5. Just at this point there is an interruption of the history, in what at first seems a strange manner, to introduce certain laws relating to sacrifices they should offer when they come into the land. In fact, however, while the reference to their possession of the land at this time (when they have just refused it and been turned back from it) is a plain encouragement to faith, and assurance of the unfailing grace of God toward the people, — there are also in it, if we look deeper, principles of divine government to be found which have the plainest application to the history, as they come undeniably in the right place according to the numerical structure. How God maintains His grace and yet His government we find very clearly, and it prepares us for the development of these things which so shortly follows in the third division of the book.

 (1) First, we have a law given as to the offerings which they should offer on their coming into the land. How comforting this quiet assurance that after all they would come into the land; and that with full hearts which would need to express themselves to God in free gifts and offerings such as are here referred to. When it would be in their hearts to bring such an offering, then God Himself prescribes the way in which it was to be done. For, alas! in our best moods and highest purposes we blunder sadly, and need as everywhere to be controlled and fashioned by His thoughts. here it is prescribed that with every animal sacrifice of this sort, there shall be a meal-offering and drink-offering in due proportion to the value of the animal. Thus with a lamb a tenth part of an ephah of flour mingled with a fourth part of a hin of oil, and for a drink-offering a fourth part of a hin of wine. For a ram there were to be two tenths of flour, a third of a hin of oil and of wine. For a bullock, three tenths of flour, with a half-hin of oil and wine. We have seen that in the meal-offering Christ is presented in His life down here, as the sacrificial offering speaks of His atoning death. These have to each other, therefore, the same relation as the quails and the manna in Ex. 16. In the second subdivision here, we have found Israel despising the manna, while lusting for the quails. To such an error, therefore, this law of the offerings plainly applies. We must not divorce from the death that atones for us the realization of the value of Christ's precious life. Nay, the true apprehension of the one will correspond to that of the other. Again, though in a different connection, we are reminded that to "learn Christ" aright, we must be "taught by Him as the truth is in Jesus." Thus the law here given clearly contemplates Israel's failure and its lessons, as given in the preceding history. Let us learn from the repetition of the lesson how jealous God is, how jealous we ought to be, that we do not use Christ merely as a lightning-rod to keep off judgment from our houses, but that we enter into and lay hold of the ways of His life on earth. It is this which implies true fellowship and knowledge of the meaning of His death itself.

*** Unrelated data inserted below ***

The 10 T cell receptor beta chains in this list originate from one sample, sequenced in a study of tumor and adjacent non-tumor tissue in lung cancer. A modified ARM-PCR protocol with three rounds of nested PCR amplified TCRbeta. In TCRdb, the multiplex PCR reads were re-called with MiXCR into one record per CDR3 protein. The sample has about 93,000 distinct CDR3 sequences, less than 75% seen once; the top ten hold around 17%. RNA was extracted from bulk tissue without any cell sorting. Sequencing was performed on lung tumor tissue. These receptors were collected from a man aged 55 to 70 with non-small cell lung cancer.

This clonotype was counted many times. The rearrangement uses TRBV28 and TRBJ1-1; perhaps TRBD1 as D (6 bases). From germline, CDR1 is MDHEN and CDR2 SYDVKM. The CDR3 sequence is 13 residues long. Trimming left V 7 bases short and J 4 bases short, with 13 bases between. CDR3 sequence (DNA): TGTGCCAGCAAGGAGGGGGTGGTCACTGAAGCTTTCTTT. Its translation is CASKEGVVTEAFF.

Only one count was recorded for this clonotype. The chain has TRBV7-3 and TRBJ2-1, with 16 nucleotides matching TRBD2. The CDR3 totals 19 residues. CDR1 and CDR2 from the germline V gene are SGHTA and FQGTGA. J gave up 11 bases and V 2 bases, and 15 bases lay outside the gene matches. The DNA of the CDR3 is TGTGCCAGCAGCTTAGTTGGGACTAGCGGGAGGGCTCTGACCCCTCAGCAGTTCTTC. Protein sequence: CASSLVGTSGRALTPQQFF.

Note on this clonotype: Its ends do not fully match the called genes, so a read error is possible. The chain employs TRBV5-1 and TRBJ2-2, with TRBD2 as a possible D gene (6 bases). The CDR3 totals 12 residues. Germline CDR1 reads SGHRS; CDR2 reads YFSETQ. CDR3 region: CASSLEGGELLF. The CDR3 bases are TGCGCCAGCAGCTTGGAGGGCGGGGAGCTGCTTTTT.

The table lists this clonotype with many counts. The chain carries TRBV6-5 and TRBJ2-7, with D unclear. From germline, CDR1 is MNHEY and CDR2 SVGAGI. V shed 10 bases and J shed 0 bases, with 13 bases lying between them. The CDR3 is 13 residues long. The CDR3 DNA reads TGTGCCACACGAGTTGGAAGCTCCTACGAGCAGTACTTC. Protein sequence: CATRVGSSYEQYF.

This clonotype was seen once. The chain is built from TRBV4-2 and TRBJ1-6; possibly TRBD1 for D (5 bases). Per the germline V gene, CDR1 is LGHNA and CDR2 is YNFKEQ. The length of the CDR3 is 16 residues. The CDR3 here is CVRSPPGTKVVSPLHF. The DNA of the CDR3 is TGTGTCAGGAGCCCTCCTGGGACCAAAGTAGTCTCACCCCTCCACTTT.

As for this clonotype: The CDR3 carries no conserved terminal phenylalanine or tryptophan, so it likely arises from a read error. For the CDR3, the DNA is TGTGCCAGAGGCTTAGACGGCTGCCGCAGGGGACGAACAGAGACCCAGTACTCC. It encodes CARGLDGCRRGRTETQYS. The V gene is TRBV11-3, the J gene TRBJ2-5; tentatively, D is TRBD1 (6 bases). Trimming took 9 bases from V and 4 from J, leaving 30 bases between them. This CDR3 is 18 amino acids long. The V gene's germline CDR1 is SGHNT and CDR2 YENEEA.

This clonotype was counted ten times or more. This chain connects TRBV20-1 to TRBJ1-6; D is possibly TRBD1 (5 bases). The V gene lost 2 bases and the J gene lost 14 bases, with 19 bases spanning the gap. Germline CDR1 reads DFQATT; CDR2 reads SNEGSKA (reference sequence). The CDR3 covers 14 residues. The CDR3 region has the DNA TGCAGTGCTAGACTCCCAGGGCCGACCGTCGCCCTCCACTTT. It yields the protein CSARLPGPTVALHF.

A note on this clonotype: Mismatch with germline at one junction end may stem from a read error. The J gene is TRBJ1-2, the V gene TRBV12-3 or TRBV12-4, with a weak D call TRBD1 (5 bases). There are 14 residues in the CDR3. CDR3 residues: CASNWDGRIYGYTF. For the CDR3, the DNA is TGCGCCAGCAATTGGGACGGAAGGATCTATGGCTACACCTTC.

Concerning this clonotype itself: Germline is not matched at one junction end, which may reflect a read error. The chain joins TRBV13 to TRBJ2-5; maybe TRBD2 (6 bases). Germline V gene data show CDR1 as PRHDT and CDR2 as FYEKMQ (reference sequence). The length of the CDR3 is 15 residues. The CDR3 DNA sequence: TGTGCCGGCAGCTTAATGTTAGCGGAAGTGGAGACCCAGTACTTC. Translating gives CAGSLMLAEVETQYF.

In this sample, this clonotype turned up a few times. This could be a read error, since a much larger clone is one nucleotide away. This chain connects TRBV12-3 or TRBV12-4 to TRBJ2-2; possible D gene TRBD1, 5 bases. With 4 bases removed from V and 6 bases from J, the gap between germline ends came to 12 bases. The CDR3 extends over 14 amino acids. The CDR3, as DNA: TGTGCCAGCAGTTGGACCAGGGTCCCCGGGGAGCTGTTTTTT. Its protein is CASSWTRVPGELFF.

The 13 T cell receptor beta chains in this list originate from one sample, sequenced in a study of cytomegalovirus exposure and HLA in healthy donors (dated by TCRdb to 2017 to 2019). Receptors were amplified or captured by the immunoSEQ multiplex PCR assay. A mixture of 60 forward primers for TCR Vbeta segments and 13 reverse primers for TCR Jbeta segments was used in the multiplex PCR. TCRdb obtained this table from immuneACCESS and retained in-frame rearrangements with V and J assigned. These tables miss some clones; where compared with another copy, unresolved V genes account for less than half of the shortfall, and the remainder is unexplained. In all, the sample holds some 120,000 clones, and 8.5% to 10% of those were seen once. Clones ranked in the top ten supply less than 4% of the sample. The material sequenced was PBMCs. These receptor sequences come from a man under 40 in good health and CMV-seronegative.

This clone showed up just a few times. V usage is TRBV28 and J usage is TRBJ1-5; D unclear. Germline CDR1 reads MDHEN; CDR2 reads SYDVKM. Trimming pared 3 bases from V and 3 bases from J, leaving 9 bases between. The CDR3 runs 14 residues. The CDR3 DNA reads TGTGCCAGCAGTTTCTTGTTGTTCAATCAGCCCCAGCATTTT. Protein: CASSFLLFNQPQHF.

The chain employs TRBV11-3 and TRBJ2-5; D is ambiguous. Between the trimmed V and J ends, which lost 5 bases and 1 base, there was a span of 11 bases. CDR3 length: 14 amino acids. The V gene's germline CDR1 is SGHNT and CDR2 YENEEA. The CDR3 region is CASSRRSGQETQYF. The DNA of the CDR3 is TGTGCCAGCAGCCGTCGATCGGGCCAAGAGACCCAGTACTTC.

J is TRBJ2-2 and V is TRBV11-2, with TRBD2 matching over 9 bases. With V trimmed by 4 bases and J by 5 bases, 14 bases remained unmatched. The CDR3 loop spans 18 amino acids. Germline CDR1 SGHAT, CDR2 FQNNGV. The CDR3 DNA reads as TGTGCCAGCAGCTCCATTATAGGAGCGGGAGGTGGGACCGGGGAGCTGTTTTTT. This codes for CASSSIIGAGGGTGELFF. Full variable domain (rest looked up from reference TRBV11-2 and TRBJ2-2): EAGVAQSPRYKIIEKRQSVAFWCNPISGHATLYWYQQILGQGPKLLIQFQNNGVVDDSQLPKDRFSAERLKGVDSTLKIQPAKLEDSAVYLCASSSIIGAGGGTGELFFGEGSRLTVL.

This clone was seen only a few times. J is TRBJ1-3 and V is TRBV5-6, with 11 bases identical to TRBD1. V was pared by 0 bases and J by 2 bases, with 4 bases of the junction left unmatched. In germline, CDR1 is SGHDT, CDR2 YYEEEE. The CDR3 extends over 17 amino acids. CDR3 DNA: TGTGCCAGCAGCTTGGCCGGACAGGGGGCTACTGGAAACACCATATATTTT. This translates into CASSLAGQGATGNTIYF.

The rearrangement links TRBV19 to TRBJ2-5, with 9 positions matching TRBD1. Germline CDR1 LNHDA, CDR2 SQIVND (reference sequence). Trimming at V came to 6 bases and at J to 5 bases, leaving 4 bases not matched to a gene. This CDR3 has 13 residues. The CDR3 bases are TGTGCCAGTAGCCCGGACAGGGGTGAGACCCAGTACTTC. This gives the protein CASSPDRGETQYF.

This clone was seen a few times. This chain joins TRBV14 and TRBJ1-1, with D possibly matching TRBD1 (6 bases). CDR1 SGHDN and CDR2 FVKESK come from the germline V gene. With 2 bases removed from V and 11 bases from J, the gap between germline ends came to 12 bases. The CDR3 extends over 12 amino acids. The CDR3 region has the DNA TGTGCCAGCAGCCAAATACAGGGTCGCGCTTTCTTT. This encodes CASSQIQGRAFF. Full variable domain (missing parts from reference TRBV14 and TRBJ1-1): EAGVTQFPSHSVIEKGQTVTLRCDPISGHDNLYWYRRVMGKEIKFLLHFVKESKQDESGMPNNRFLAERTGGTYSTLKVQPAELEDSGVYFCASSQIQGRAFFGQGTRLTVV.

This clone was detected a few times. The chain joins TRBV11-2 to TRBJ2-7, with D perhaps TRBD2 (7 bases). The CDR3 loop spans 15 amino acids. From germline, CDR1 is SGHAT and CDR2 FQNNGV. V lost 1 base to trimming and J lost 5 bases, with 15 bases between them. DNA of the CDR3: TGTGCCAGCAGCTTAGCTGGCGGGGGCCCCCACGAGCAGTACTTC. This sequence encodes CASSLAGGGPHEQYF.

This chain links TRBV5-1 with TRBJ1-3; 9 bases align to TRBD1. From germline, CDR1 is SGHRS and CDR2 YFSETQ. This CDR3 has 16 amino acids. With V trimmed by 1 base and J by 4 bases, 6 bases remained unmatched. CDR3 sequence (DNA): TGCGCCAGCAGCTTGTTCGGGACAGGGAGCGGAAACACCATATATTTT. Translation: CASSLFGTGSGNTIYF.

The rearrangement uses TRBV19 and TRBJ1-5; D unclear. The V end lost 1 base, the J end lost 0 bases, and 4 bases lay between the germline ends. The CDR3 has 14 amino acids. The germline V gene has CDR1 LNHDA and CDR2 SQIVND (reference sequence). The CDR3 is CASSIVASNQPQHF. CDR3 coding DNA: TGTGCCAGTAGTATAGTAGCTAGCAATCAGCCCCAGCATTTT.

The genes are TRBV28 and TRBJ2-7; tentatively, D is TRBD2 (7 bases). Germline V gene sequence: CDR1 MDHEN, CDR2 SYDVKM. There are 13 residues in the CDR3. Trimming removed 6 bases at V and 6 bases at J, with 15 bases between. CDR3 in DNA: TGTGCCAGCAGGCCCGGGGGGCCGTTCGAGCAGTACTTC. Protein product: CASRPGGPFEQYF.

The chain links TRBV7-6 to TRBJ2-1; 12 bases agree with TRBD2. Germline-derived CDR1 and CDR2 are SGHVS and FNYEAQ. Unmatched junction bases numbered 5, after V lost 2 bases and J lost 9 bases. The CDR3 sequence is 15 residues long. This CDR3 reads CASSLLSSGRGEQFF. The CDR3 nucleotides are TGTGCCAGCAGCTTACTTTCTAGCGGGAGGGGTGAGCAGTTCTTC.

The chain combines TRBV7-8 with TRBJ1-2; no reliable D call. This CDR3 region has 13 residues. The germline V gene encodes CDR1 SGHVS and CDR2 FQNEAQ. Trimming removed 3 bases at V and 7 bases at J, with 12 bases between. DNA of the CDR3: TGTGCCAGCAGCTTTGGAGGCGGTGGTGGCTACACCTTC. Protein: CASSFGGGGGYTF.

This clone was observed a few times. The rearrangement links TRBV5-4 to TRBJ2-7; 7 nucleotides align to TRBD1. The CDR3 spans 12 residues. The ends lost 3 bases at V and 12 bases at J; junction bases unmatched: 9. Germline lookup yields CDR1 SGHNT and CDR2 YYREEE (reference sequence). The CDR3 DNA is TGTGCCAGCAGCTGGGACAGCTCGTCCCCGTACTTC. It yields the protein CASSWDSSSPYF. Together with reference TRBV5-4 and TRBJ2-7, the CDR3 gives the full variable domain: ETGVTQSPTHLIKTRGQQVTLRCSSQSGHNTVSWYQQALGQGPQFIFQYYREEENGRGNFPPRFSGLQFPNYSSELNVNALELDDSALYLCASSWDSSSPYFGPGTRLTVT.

We must learn here sharply to distinguish what we must at the same time hold firmly together. The cross was not simply an incident in the life of Jesus. His life was not vicarious as His death was. The suffering of His life had, none of it, the character of His death. The cross stands alone in this sense, that there for the first time the Saviour of sinners stood- in the sinner's place, and bore the burden of our sins in His own body. There and nowhere else did the wrath which was due to sin fall upon Him. How different what He could say up to the cross, "I know that Thou hearest Me always," from that which we find in the twenty-second psalm as fulfilled upon the cross, "I cry . . . and Thou hearest not" What utter contrast between the light of God's favor in which He daily walked, and the darkness of withdrawal, interpreted by the cry, "Why hast Thou forsaken Me?"! Had that shadow been upon all His life, we should not have had the blessed picture that we now have, of One representing God upon the earth, as on the cross He presented man — fallen and sinful man — to God. It was, of course, all through, the same blessed Person; yet in these two places with what a difference! There must be a strange blur upon the sight of him who cannot discern it.

 We must distinguish, in order to retain both these precious things in all their preciousness. The lesson here is that we must, along with the burnt-offering which is for acceptance, bring to God the meal-offering also, which speaks of Christ in person and life; and the faith that does this will, if real, be fruitful: "He that sinneth," says the apostle, hath not seen Christ, neither known Him."

 Lack of proportion in these offerings shows at once the tendency to separate between them. Can we know better the work for us without increasing in the knowledge of Him who has done the work? And with the knowledge of Him, if real, grows also that joy in Him which is typified in the drink-offering, a joy not effusive in words merely, or sentiment, but in spending and being spent for Him. And the measure of the oil for the meal-offering is the measure of the wine for the drink-offering: the measure of the Spirit that is found in our apprehension of Christ is the measure of our joy and devotedness.

 In all this, it is specially pressed also that there is one law for the stranger and for the home-born: the grace that is in Christ welcomes all alike. That which for the Jew can be only on condition of faith is for the Gentile also wherever there is faith.